I have to complete 10 offers? Holy shit. What’s an offer? Well, after finally getting through the survey, I get to ‘page 1′ of the official offers, and they aren’t the kind of thing to sign-up for on a whim. I see Netflix, Blockbuster, a Discover card? (who has a discover card anyways?).

First offer page

Ok, so lets get to the point, can I get a free ps3? If so, what’s the catch, and who gets what?

The offers that this marketer has are all pay-per-lead based. For example, one of the offers I can signup to fullfill my requirement of ’10 offers’ is a Netflix subscription. Netflix probably pays somewhere between $50-$100 for a new user, bam, marketer makes money. Other offers are credit cards, book clubs, and a whole assortment of random stuff. For every ‘offer’ that I sign up for the marketer makes money. If I actually do go out and fill out 10 offers I’m guessing the marketer is making between $300-$1000, depending on what I signup for. How much is a ps3? Exactly, the fact is, even after sending you a ps3, they still make money! Not to mention the money they make from selling your personal information and from all the users that only completed one to nine offers and didn’t fully complete the process.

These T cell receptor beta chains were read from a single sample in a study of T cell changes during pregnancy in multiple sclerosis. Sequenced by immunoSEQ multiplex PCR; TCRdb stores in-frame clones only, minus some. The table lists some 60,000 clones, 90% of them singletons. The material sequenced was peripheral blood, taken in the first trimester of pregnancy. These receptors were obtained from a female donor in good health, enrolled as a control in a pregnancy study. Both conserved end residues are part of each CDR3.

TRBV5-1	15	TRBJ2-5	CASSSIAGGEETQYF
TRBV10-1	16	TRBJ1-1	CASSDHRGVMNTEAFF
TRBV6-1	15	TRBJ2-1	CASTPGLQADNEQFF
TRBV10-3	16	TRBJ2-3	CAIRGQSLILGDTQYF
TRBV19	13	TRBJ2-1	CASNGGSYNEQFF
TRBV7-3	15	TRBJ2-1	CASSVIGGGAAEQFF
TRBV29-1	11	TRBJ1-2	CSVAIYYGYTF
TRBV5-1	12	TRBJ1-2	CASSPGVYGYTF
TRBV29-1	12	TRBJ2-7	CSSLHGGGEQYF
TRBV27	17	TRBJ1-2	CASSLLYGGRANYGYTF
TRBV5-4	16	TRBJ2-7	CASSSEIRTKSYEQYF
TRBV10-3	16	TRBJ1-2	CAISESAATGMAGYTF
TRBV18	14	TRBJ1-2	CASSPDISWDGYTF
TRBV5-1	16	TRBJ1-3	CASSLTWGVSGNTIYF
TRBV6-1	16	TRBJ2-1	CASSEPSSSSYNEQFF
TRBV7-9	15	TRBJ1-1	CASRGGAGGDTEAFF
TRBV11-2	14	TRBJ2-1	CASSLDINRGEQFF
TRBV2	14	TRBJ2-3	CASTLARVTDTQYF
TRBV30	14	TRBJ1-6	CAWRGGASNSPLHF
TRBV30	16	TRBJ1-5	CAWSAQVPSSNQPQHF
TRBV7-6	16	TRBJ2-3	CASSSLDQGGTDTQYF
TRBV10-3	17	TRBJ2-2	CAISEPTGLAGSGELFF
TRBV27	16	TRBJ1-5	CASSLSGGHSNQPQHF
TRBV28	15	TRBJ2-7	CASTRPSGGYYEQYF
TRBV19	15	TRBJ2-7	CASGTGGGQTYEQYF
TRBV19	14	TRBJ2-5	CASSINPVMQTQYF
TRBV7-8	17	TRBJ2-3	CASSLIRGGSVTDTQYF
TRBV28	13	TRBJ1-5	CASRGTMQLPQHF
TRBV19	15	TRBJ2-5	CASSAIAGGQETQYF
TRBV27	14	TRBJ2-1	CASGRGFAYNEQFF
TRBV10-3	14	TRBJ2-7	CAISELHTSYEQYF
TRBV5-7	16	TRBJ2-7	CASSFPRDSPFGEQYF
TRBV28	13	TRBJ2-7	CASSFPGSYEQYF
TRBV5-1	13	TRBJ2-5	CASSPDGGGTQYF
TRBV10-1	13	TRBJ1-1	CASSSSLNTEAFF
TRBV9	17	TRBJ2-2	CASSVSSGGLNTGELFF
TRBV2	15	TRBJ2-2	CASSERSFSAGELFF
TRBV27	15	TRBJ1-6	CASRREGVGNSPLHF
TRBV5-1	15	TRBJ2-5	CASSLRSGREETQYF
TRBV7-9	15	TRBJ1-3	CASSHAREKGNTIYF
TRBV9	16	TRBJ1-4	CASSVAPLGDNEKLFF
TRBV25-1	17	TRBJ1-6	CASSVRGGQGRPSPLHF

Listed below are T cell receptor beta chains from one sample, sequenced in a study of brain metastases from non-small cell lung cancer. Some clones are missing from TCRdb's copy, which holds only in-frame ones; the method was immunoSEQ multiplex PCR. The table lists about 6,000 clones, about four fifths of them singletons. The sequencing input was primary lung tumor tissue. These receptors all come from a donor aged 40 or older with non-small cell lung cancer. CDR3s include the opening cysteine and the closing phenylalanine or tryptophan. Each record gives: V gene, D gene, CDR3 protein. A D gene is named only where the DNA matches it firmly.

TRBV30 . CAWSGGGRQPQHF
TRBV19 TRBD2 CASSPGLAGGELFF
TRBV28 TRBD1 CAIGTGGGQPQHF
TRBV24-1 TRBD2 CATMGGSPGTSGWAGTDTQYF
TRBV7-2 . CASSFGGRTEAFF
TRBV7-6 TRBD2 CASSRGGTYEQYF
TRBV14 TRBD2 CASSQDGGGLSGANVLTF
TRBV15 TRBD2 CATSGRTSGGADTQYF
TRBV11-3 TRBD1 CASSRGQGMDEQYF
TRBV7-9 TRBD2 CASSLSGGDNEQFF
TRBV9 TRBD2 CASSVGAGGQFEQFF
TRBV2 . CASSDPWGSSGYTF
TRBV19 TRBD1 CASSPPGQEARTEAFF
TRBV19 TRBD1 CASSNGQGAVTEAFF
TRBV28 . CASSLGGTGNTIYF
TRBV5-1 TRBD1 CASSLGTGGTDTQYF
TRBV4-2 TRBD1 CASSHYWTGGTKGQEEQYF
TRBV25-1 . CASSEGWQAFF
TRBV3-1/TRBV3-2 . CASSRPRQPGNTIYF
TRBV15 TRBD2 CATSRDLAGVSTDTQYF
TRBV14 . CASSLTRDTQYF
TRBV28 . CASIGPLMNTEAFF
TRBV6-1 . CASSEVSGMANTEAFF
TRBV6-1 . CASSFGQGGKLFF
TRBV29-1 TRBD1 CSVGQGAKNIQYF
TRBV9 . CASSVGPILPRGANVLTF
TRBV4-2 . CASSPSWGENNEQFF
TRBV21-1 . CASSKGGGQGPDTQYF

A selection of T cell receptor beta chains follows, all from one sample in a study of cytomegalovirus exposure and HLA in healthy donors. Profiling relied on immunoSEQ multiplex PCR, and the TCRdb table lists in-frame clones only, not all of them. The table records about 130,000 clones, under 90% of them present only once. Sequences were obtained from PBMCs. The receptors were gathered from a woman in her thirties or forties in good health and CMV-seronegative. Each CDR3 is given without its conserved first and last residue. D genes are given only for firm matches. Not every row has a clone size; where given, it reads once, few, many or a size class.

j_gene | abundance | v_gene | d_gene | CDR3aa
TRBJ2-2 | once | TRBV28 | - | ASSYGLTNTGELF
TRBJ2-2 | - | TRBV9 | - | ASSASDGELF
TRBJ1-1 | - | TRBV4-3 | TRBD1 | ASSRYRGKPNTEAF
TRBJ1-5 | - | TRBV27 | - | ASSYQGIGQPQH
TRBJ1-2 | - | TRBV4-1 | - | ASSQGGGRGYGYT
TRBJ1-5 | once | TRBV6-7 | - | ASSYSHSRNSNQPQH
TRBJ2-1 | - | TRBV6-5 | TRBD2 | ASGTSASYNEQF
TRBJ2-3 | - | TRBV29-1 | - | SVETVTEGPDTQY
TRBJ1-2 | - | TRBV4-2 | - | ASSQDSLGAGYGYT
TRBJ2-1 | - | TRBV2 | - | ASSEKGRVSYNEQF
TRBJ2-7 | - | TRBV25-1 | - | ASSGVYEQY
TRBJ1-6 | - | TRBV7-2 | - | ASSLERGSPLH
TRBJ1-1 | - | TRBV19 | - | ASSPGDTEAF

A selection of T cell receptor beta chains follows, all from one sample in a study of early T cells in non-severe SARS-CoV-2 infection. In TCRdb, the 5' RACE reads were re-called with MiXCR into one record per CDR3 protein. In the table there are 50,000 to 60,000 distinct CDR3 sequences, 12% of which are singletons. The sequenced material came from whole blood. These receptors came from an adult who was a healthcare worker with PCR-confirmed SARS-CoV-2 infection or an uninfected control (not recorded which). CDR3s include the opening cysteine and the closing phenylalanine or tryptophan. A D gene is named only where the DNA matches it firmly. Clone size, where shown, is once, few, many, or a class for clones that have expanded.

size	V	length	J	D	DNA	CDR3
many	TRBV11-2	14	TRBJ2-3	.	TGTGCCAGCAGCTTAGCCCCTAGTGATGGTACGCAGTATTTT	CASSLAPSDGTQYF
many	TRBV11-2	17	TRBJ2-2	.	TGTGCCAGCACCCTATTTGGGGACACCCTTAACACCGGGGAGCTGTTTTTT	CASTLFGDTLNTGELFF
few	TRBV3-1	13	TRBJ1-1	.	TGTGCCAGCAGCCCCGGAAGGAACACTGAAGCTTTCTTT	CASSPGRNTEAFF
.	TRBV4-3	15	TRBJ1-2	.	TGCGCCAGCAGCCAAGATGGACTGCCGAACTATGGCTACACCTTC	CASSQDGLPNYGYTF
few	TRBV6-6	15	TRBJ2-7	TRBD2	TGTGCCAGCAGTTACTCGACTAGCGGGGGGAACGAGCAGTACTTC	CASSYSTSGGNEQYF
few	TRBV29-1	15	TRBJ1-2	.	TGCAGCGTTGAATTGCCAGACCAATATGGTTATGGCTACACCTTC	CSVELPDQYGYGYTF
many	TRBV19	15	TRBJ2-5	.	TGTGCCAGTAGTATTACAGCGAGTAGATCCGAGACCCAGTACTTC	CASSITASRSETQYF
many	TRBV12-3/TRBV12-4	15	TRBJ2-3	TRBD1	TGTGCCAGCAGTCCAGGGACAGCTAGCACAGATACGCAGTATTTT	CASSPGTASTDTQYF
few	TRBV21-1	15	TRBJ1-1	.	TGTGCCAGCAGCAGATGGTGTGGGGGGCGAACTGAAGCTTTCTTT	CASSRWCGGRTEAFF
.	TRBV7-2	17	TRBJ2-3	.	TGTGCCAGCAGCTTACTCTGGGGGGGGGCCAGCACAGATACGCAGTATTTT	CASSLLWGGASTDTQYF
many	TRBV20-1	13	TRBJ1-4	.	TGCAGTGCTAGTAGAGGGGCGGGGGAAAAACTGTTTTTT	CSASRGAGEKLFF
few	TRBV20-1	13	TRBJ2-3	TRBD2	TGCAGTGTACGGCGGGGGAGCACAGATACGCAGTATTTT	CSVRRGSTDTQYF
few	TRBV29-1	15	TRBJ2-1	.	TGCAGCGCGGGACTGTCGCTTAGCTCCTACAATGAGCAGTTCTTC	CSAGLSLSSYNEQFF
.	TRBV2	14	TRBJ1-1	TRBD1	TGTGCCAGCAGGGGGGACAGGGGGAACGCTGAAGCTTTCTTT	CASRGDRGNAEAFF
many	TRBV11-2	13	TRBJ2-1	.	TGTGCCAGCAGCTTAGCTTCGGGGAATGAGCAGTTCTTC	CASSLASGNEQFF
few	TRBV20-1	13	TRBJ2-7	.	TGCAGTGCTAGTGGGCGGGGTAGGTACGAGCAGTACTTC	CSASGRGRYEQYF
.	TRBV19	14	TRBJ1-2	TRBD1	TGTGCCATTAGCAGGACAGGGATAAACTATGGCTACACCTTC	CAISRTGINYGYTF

Interestingly enough, the advertisers behind the offers don’t mind this at all. There are ample choices of offers to choose from, which means that if you signup for Netflix in an attempt to get a ps3, you’re probably somewhat interested in Netflix already.